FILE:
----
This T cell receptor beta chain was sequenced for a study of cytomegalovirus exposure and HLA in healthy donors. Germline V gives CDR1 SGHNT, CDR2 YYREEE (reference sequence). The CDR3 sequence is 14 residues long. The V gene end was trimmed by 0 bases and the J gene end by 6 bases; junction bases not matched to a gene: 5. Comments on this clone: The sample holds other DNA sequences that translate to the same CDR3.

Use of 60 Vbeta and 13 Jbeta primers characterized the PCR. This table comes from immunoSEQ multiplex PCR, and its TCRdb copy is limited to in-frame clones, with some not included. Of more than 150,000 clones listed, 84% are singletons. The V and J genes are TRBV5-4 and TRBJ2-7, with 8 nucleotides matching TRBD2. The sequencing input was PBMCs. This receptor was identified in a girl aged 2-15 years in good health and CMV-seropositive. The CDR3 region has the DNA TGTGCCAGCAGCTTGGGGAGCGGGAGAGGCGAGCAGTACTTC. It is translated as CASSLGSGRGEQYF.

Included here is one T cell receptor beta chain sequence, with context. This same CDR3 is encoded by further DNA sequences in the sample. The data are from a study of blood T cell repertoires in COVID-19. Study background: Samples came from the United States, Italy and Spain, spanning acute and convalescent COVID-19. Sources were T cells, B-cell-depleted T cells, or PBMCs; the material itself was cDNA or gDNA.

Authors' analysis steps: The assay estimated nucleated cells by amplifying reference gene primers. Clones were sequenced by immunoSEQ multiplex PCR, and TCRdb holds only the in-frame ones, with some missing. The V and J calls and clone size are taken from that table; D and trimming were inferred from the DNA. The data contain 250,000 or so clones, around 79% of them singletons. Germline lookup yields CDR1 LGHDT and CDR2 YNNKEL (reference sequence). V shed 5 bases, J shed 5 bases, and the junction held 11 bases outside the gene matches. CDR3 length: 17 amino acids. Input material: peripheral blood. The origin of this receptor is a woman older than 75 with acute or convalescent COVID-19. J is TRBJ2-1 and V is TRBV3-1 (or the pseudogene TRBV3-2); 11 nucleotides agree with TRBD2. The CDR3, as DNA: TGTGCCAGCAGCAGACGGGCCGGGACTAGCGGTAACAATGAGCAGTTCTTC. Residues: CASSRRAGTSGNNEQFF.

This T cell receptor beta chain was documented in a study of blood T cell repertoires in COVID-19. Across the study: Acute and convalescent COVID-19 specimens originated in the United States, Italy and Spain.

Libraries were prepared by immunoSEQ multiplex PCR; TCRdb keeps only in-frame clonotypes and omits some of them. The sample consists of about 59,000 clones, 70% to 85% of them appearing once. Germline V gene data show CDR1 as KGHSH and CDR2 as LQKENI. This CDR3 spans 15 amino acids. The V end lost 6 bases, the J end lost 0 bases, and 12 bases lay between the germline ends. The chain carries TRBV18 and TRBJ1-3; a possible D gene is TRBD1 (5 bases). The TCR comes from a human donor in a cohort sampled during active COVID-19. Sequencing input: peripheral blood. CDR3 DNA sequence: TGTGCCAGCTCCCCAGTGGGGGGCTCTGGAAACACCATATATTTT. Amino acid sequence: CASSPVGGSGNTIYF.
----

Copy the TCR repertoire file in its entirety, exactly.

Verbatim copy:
This T cell receptor beta chain was sequenced for a study of cytomegalovirus exposure and HLA in healthy donors. Germline V gives CDR1 SGHNT, CDR2 YYREEE (reference sequence). The CDR3 sequence is 14 residues long. The V gene end was trimmed by 0 bases and the J gene end by 6 bases; junction bases not matched to a gene: 5. Comments on this clone: The sample holds other DNA sequences that translate to the same CDR3.

Use of 60 Vbeta and 13 Jbeta primers characterized the PCR. This table comes from immunoSEQ multiplex PCR, and its TCRdb copy is limited to in-frame clones, with some not included. Of more than 150,000 clones listed, 84% are singletons. The V and J genes are TRBV5-4 and TRBJ2-7, with 8 nucleotides matching TRBD2. The sequencing input was PBMCs. This receptor was identified in a girl aged 2-15 years in good health and CMV-seropositive. The CDR3 region has the DNA TGTGCCAGCAGCTTGGGGAGCGGGAGAGGCGAGCAGTACTTC. It is translated as CASSLGSGRGEQYF.

Included here is one T cell receptor beta chain sequence, with context. This same CDR3 is encoded by further DNA sequences in the sample. The data are from a study of blood T cell repertoires in COVID-19. Study background: Samples came from the United States, Italy and Spain, spanning acute and convalescent COVID-19. Sources were T cells, B-cell-depleted T cells, or PBMCs; the material itself was cDNA or gDNA.

Authors' analysis steps: The assay estimated nucleated cells by amplifying reference gene primers. Clones were sequenced by immunoSEQ multiplex PCR, and TCRdb holds only the in-frame ones, with some missing. The V and J calls and clone size are taken from that table; D and trimming were inferred from the DNA. The data contain 250,000 or so clones, around 79% of them singletons. Germline lookup yields CDR1 LGHDT and CDR2 YNNKEL (reference sequence). V shed 5 bases, J shed 5 bases, and the junction held 11 bases outside the gene matches. CDR3 length: 17 amino acids. Input material: peripheral blood. The origin of this receptor is a woman older than 75 with acute or convalescent COVID-19. J is TRBJ2-1 and V is TRBV3-1 (or the pseudogene TRBV3-2); 11 nucleotides agree with TRBD2. The CDR3, as DNA: TGTGCCAGCAGCAGACGGGCCGGGACTAGCGGTAACAATGAGCAGTTCTTC. Residues: CASSRRAGTSGNNEQFF.

This T cell receptor beta chain was documented in a study of blood T cell repertoires in COVID-19. Across the study: Acute and convalescent COVID-19 specimens originated in the United States, Italy and Spain.

Libraries were prepared by immunoSEQ multiplex PCR; TCRdb keeps only in-frame clonotypes and omits some of them. The sample consists of about 59,000 clones, 70% to 85% of them appearing once. Germline V gene data show CDR1 as KGHSH and CDR2 as LQKENI. This CDR3 spans 15 amino acids. The V end lost 6 bases, the J end lost 0 bases, and 12 bases lay between the germline ends. The chain carries TRBV18 and TRBJ1-3; a possible D gene is TRBD1 (5 bases). The TCR comes from a human donor in a cohort sampled during active COVID-19. Sequencing input: peripheral blood. CDR3 DNA sequence: TGTGCCAGCTCCCCAGTGGGGGGCTCTGGAAACACCATATATTTT. Amino acid sequence: CASSPVGGSGNTIYF.